ANDRÉ COMTE-SPONVILLE

ANDRÉ COMTE-SPONVILLE

In inauspicious times for Philosophy, let’s talk about one person who devotes to make it easier about this discipline to people of all levels, with or without academic preparation, but who share the motto of this materialistic, rationalist and humanist philosopher: to think better to live better.

Born in Paris, currently 62,  he was a student and friend of Louis Althusser at the École Normale Supérieure in Paris (where he received his doctorate), and professor at the University of La Sorbonne, institution he left to devote to lecture on the value of philosophy for personal welfare. He is a member of the National Consultative Ethics Committee of France, and Doctor Honoris Causa by the Belgian University of Mons-Hainaut.

Of their referents, which are Epicurus, the Stoics, Spinoza and Montaigne, and Lévi-Strauss, Marcel Conche and Clément Rosset, he brings about that the path to happiness is in the will and our own action. He has embodied his ideas both in numerous articles in magazines and newspapers and in so bright and close books like ‘Happiness, desperately’, ‘Little Treaty of Great Virtues’, ‘Philosophical Dictionary’, ‘The Most Beautiful Reflections on Life’, ‘Introduction to Philosophy’, ‘Joy of Living’, ‘Impromptus: Between Passion and Reflection’, ‘The Love of Solitude’ or “Neither Sex Nor Death’, among others.

Comte-Sponville explains that what we live by is philosophizing, the more we know and are aware of what surrounds us (knowing, thinking and acceptance that our reality is what we have here and now) we better live, to be happy is loving the small moments of life. Therefore, it is worth learning to think. He contributes to emotional education with simple diffusion (and just as deep) of key philosophical universal themes: love, death, morality, freedom…

Some excerpts from his writings include:

 

There are three types of desire. The first is hope; the second, will and the third, love. What is the difference between hope and desire? Well, hope is a desire whose satisfaction does not depend on me, while will does. Happiness is achieved through the will of action. Instead, hope confines us to fear, there can be no hope without fear, no fear without hope.

We just hope what it is not; only love what it is. We just hope what does not depend on us; we just want what does depends on us. This indicates that there is a two-way wisdom about waiting a little less and, above all, loving and wanting a little more. This is not a waiver or stop wishing! But wanting more what depends on us than that it does not depend, and therefore to will and act, not to content to wait. Wisdom and love for action, not resignation! If one pursues happiness, means they are not happy. They should be concerned more with what really matters: love, pleasure, joy, justice, work, freedom, children, friends… Happiness will follow, if it comes. And if it does not, we will not miss it that much.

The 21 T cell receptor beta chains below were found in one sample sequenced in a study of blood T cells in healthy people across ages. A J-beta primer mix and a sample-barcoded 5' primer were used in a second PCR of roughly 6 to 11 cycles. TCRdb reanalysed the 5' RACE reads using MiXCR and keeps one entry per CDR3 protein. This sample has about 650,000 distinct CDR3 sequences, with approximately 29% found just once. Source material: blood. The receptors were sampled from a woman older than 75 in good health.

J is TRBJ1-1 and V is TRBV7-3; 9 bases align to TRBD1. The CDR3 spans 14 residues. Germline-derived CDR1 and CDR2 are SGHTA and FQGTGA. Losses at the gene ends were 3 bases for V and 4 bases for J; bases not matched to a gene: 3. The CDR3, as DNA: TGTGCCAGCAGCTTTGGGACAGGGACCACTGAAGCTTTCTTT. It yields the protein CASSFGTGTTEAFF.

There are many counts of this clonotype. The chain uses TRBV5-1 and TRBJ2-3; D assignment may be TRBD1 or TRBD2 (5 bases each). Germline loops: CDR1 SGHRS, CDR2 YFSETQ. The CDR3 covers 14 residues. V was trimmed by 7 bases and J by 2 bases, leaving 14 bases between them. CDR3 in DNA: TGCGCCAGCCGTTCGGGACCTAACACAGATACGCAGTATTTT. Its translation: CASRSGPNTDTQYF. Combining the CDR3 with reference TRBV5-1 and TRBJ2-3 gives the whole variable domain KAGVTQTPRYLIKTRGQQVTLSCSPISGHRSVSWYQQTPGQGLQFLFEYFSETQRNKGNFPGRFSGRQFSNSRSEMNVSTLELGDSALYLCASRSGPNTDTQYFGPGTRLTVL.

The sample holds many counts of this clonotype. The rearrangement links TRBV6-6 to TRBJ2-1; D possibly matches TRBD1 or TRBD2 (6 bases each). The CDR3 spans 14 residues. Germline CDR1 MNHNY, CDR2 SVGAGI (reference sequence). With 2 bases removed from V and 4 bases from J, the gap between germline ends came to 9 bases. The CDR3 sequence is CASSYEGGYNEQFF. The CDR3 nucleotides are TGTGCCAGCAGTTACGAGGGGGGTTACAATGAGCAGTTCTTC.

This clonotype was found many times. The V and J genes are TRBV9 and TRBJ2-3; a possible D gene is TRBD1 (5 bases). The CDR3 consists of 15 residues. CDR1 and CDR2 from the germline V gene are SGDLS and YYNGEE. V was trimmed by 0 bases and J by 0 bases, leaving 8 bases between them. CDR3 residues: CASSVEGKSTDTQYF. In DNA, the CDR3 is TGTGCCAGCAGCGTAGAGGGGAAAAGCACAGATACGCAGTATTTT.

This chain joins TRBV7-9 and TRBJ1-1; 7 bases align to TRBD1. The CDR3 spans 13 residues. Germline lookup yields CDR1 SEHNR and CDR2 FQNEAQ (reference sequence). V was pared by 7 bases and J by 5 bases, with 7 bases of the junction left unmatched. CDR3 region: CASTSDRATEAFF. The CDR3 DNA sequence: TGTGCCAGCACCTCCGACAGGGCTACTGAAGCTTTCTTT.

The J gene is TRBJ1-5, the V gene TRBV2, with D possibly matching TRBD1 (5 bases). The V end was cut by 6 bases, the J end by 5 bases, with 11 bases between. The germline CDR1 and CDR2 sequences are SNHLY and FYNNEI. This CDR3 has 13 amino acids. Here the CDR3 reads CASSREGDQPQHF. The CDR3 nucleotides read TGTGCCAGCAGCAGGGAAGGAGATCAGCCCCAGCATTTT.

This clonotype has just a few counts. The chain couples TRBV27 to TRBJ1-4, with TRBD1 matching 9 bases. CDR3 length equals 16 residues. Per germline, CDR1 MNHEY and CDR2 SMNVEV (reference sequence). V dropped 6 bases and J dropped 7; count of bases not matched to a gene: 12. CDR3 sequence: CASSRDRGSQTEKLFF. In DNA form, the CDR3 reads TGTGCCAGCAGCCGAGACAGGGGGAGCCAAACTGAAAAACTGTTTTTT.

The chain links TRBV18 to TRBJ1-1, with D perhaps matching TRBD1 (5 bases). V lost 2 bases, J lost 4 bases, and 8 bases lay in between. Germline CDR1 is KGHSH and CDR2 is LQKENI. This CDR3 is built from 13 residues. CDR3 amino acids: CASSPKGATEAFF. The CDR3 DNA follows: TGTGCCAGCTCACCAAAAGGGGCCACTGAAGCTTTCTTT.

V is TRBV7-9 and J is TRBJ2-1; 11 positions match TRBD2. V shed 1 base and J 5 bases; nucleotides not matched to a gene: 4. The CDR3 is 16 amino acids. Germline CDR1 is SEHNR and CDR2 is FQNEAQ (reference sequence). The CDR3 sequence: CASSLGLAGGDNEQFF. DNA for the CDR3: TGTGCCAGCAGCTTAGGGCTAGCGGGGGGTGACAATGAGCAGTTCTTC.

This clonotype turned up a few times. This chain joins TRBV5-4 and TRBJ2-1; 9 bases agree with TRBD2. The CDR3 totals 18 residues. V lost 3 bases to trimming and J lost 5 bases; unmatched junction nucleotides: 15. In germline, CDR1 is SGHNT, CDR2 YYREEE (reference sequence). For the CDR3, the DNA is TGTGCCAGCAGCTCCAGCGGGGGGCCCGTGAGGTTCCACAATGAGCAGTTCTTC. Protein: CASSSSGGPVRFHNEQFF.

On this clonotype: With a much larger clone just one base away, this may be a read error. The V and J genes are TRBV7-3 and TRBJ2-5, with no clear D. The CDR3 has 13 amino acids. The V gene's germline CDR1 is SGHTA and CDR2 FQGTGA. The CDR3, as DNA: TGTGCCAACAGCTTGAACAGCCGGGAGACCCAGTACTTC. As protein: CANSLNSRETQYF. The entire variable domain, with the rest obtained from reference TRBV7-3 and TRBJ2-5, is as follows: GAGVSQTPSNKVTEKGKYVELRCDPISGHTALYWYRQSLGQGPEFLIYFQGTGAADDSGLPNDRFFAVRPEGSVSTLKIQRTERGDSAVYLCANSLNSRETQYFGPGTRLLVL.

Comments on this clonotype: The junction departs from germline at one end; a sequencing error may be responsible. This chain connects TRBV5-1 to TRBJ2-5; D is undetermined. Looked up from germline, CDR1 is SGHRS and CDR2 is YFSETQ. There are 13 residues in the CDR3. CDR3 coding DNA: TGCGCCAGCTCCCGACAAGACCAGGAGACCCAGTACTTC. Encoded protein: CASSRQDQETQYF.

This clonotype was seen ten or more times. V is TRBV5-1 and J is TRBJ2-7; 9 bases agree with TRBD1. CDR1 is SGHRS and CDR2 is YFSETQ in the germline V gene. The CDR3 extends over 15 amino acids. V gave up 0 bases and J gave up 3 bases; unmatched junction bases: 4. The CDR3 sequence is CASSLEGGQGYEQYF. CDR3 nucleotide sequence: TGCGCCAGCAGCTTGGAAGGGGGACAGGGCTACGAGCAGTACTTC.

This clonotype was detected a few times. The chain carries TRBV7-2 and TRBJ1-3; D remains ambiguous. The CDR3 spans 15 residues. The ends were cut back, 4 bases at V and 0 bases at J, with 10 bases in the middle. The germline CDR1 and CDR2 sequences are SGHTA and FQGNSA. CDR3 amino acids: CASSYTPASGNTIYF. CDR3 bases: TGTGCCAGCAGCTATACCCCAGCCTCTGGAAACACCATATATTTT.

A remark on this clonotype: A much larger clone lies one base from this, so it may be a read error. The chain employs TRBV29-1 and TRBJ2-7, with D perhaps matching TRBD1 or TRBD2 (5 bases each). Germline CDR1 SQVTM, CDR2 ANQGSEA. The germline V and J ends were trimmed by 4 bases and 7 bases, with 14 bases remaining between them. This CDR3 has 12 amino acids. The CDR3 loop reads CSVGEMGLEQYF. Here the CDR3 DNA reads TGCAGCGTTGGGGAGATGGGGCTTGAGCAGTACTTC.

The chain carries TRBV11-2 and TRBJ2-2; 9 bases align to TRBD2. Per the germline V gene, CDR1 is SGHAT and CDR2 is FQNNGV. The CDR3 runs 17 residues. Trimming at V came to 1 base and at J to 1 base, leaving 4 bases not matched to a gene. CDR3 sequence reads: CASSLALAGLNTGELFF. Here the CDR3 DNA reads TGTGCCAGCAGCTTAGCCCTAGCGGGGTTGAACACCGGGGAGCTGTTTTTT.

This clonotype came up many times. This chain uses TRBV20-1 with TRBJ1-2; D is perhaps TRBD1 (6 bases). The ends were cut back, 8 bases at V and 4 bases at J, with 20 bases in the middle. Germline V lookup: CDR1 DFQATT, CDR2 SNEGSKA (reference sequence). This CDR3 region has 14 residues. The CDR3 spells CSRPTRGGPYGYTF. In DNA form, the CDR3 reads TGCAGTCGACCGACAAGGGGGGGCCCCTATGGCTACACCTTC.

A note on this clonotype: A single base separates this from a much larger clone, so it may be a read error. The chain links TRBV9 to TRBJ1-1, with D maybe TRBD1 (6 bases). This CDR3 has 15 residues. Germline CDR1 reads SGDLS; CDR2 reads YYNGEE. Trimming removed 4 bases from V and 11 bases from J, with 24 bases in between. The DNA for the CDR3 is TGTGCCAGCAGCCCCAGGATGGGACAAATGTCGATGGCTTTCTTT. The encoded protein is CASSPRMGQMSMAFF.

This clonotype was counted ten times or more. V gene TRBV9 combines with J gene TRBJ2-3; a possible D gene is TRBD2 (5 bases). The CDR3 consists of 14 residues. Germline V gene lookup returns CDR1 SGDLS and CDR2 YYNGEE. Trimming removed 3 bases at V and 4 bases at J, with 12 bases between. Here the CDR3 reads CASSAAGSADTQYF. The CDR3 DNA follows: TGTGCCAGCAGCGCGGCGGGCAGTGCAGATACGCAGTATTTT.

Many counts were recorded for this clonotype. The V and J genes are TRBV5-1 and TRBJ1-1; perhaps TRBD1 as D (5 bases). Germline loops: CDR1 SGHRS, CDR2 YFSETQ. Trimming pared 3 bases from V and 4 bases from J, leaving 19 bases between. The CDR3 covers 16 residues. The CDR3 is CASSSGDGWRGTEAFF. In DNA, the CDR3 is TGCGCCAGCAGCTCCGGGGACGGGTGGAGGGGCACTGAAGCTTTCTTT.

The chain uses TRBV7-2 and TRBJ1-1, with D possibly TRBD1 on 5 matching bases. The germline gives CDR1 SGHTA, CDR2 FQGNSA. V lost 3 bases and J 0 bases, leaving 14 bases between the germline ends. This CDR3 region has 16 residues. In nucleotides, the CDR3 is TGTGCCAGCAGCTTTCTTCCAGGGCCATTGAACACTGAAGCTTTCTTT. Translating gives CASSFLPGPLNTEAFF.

One is happy if we are happy to live, even in times of sadness or anguish, we’d rather be alive than dead, then I’m happy. True happiness is the love of life, and this includes the unpleasant moments. The wisdom is to love life and not just happiness, because those who love happiness love life only in moments of joy.

Spinoza (…) “We have the feeling and experience that we are eternal”. I say, indeed, I had the opportunity to experience something along those lines. But which eternity? Of course, no other life, eternity is now: it’s not a future that we are promised, it is the same present that we are given.

Is it happier he who ignores? It may be: it is what is called a happy idiot. But the philosopher does not seek only happiness, they also seeks the truth. It is what is called wisdom, happiness is in the truth, because it is not wisdom but folly. What is wisdom? The greatest happiness is at the maximum of lucidity. Think better to live better.

After life there is no-thing. That is, as before birth. Nobody is afraid to think what it was before they were conceived.

The presenteeism of the times attacks the young especially, as they know loads of data, events, and no History. And so, there are fewer and less educated because culture means faithfulness, memory of the past; both issues, present and History, must go hand in hand.

The single man lives just as breathing, without further effort or glory, without further consequences or reproach. Simplicity is a virtue that is added to the stock. It is the existence in the extent that nothing is added to it. Therefore it is the lightest of the virtues, the more transparent and more scarce. It is the opposite of literature, it is life without phrases, without lies, without exaggeration, without bombast. Life is insignificant and so is the true life. Simplicity is the opposite of duplicity, the complexity of the claim. That is why it is so difficult. Complexity of reality: simplicity of being. “The opposite of being is not nothingness, Clément Rosset writes, but duplicity”. The opposite of simple is not complex, but false.

The simplicity in people –simplicity as a virtue– is not to deny consciousness or thought. It is recognized rather in the ability to, without canceling them, getting rid of them, not to be its victim or its prisoner…

There is no happy love (love as desire for what is missing), no happiness without love (a love and desire for what is not missing). The happy couple beats Schopenhauer! It lives in Love-Joy action, which is constructor.

Women invented love. To a male humanity sex, war and football would have been enough. But those were not enough for them: they loved their children. And they taught to love their partners and their children. A woman has taught us all to love.

Without love anything or anyone, why live?

 

A necessary author, an outstanding thinker, a lucid mind you should know to be able to learn, grow and enjoy.

 

Hugs,

 

Álex Rovira

Alex Rovira